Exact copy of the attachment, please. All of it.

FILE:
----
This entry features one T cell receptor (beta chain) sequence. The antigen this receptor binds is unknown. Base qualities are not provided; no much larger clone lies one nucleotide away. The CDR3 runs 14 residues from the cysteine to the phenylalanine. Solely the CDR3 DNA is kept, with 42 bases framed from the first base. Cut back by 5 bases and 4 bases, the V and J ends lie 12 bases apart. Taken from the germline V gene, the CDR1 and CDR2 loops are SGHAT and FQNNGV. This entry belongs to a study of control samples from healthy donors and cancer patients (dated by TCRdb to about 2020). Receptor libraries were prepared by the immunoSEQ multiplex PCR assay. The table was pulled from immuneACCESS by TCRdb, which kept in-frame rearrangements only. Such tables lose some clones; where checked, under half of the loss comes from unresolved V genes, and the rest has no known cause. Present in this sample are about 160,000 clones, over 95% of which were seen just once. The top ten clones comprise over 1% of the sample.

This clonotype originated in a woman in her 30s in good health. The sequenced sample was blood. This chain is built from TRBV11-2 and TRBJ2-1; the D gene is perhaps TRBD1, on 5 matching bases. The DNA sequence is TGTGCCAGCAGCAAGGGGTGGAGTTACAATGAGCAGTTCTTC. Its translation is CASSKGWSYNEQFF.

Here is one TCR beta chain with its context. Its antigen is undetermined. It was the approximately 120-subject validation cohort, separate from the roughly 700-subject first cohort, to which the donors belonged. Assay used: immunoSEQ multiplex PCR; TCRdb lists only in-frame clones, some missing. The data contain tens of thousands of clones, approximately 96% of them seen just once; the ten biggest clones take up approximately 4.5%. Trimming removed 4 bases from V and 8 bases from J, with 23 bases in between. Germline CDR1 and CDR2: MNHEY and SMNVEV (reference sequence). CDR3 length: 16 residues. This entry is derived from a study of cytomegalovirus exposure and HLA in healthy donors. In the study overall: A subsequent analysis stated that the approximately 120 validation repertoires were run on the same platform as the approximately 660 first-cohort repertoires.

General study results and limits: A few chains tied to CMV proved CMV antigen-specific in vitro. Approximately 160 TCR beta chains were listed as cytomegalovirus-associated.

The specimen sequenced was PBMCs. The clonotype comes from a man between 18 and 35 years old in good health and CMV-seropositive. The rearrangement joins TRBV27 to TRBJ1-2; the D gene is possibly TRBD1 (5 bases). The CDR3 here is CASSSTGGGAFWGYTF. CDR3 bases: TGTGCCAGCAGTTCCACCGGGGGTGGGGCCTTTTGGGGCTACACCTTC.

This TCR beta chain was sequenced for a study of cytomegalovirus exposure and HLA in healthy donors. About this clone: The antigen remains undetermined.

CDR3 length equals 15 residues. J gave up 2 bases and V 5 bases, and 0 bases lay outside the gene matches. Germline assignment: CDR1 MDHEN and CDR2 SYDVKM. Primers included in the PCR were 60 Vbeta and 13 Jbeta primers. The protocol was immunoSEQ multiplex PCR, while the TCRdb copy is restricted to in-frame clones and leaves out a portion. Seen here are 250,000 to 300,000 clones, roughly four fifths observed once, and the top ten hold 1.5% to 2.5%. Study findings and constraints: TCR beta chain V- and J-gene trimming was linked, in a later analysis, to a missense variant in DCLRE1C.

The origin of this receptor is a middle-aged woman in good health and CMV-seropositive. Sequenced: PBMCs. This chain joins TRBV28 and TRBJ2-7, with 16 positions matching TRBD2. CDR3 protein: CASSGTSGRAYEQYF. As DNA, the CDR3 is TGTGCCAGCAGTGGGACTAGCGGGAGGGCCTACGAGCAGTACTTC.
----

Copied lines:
This entry features one T cell receptor (beta chain) sequence. The antigen this receptor binds is unknown. Base qualities are not provided; no much larger clone lies one nucleotide away. The CDR3 runs 14 residues from the cysteine to the phenylalanine. Solely the CDR3 DNA is kept, with 42 bases framed from the first base. Cut back by 5 bases and 4 bases, the V and J ends lie 12 bases apart. Taken from the germline V gene, the CDR1 and CDR2 loops are SGHAT and FQNNGV. This entry belongs to a study of control samples from healthy donors and cancer patients (dated by TCRdb to about 2020). Receptor libraries were prepared by the immunoSEQ multiplex PCR assay. The table was pulled from immuneACCESS by TCRdb, which kept in-frame rearrangements only. Such tables lose some clones; where checked, under half of the loss comes from unresolved V genes, and the rest has no known cause. Present in this sample are about 160,000 clones, over 95% of which were seen just once. The top ten clones comprise over 1% of the sample.

This clonotype originated in a woman in her 30s in good health. The sequenced sample was blood. This chain is built from TRBV11-2 and TRBJ2-1; the D gene is perhaps TRBD1, on 5 matching bases. The DNA sequence is TGTGCCAGCAGCAAGGGGTGGAGTTACAATGAGCAGTTCTTC. Its translation is CASSKGWSYNEQFF.

Here is one TCR beta chain with its context. Its antigen is undetermined. It was the approximately 120-subject validation cohort, separate from the roughly 700-subject first cohort, to which the donors belonged. Assay used: immunoSEQ multiplex PCR; TCRdb lists only in-frame clones, some missing. The data contain tens of thousands of clones, approximately 96% of them seen just once; the ten biggest clones take up approximately 4.5%. Trimming removed 4 bases from V and 8 bases from J, with 23 bases in between. Germline CDR1 and CDR2: MNHEY and SMNVEV (reference sequence). CDR3 length: 16 residues. This entry is derived from a study of cytomegalovirus exposure and HLA in healthy donors. In the study overall: A subsequent analysis stated that the approximately 120 validation repertoires were run on the same platform as the approximately 660 first-cohort repertoires.

General study results and limits: A few chains tied to CMV proved CMV antigen-specific in vitro. Approximately 160 TCR beta chains were listed as cytomegalovirus-associated.

The specimen sequenced was PBMCs. The clonotype comes from a man between 18 and 35 years old in good health and CMV-seropositive. The rearrangement joins TRBV27 to TRBJ1-2; the D gene is possibly TRBD1 (5 bases). The CDR3 here is CASSSTGGGAFWGYTF. CDR3 bases: TGTGCCAGCAGTTCCACCGGGGGTGGGGCCTTTTGGGGCTACACCTTC.

This TCR beta chain was sequenced for a study of cytomegalovirus exposure and HLA in healthy donors. About this clone: The antigen remains undetermined.

CDR3 length equals 15 residues. J gave up 2 bases and V 5 bases, and 0 bases lay outside the gene matches. Germline assignment: CDR1 MDHEN and CDR2 SYDVKM. Primers included in the PCR were 60 Vbeta and 13 Jbeta primers. The protocol was immunoSEQ multiplex PCR, while the TCRdb copy is restricted to in-frame clones and leaves out a portion. Seen here are 250,000 to 300,000 clones, roughly four fifths observed once, and the top ten hold 1.5% to 2.5%. Study findings and constraints: TCR beta chain V- and J-gene trimming was linked, in a later analysis, to a missense variant in DCLRE1C.

The origin of this receptor is a middle-aged woman in good health and CMV-seropositive. Sequenced: PBMCs. This chain joins TRBV28 and TRBJ2-7, with 16 positions matching TRBD2. CDR3 protein: CASSGTSGRAYEQYF. As DNA, the CDR3 is TGTGCCAGCAGTGGGACTAGCGGGAGGGCCTACGAGCAGTACTTC.